Artist Shehzil Malik has come up with simple prototypes for easy, DIY face-masks and Personal Protective Equipment (PPE) in the form of her distinct illustrations.
The aim of her designs is to bring light to simple ways in which people can improvise in the light of shortage of relevant equipment. The artist took to Instagram to share her illustrations coupled with lengthy explanations as to how they work and why it's important to demand better for healthcare workers on the front line against coronavirus.
In her first post highlighting the important of PPE's for healthcare professionals, Shehzil listed down people and organisations working at the forefront to do as much as they can to manufacture and provide help on a short notice.
"I spoke to Green Volunteers who are working to distribute PPE around Pakistan, and the situation is pretty intense," she shared, adding that the government is doing what they can "but at regular bureaucratic speed. There’s a shortage in hospitals in major cities and smaller towns are struggling to find supplies."
She went on to list organisations and people that are doing their best, including The Zaman Foundation and designers Asim Jofa and Maheen Khan.
"The Zaman Foundation (behind Leisure Club) is now producing PPE suits. They worked with doctors to design a suit that is made from 100% cotton with washes applied to it that makes it non-breathable and water-repellant. It is not medical grade, but is an acceptable manner of defense," she explained.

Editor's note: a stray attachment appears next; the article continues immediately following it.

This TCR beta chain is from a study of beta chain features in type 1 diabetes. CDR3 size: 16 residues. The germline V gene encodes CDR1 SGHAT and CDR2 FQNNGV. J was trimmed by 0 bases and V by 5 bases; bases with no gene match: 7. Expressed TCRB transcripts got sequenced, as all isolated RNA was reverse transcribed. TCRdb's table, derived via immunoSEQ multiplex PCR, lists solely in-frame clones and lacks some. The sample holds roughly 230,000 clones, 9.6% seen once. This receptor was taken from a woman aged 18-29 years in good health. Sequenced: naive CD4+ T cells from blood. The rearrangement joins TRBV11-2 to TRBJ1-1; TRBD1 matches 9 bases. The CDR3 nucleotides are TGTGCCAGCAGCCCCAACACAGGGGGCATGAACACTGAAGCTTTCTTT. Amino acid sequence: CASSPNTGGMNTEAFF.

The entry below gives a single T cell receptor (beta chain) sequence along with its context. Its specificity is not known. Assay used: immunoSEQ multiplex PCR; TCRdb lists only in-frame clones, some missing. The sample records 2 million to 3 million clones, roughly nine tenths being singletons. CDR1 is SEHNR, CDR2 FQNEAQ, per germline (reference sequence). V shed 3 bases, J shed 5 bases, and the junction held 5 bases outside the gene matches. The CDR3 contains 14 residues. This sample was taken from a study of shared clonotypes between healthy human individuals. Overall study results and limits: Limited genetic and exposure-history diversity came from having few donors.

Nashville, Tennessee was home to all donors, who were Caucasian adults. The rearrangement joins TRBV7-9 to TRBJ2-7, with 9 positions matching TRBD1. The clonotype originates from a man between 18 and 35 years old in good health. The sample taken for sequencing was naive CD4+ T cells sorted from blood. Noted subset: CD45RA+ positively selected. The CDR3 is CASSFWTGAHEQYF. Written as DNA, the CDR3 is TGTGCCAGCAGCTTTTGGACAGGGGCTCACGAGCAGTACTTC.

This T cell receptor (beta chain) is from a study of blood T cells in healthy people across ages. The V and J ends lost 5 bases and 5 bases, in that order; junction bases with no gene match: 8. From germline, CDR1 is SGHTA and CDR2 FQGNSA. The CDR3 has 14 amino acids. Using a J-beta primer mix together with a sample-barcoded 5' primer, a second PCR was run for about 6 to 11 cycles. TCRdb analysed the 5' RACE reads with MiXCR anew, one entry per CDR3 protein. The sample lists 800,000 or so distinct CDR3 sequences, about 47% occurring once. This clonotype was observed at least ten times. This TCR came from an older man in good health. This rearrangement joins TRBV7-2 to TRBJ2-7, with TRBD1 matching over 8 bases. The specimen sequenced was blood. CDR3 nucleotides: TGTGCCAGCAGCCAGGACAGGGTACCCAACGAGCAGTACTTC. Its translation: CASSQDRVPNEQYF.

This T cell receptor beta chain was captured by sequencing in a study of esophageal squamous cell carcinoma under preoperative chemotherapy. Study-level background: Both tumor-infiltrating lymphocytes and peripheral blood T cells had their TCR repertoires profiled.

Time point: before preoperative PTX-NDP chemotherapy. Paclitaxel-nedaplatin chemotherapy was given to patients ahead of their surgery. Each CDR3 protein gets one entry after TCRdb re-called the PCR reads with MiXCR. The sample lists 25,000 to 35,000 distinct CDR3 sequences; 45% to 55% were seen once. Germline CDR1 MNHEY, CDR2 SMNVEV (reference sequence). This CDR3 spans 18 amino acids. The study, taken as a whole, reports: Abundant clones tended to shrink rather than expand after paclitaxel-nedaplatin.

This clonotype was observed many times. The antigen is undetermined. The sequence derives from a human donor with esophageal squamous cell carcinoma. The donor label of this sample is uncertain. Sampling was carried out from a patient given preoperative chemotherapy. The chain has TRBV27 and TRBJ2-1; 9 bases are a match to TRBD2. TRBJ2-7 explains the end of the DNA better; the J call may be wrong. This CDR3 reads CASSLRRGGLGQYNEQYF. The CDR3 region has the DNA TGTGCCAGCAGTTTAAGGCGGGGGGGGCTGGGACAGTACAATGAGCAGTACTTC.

According to Shehzil's research, medical grade fabric is harder to procure in the market at this time because it is being sold at exorbitant rates. "If you know a supplier doing this- tell them a profit made at the cost of people dying is a disgrace. Lives dependent on them!" she urged.
She added how at this rate, the PPE crisis will only mount and the only other way is to find jugaars in the form of DIY. "Right now, doctors are even using garbage bags as gowns- which is terrible but also the kind of desperate ingenuity we need."
"A gown can be fashioned out of found plastic sheets and later disposed. You can use raincoats, parachute material, you can stitch plastic shower curtains," shared the artist.
She, however, emphasised on following guidelines. "Before making your own DIY solution, read the guidelines for isolation gowns by the Centre of Disease Control so you know your limitations."
That's not all. She also shed light on the importance of using face masks at this stage of the pandemic. "Experts now recommend that everyone should cover their face to stop the spread of the virus since it can be transmitted by talking, coughing or sneezing."
"Researchers are now studying the effectiveness of DIY masks in times of crisis- and say that we can make our own masks so that medical-grade equipment can go to those at the front line," she wrote, before diving into how you too can fashion yourself a good, protective mask right at home.
She ended her post with a much-needed PSA, writing, "If you step out even to get groceries, use a mask or a scarf to cover your face. Cloth masks have their own limitations and will need to be washed after use."
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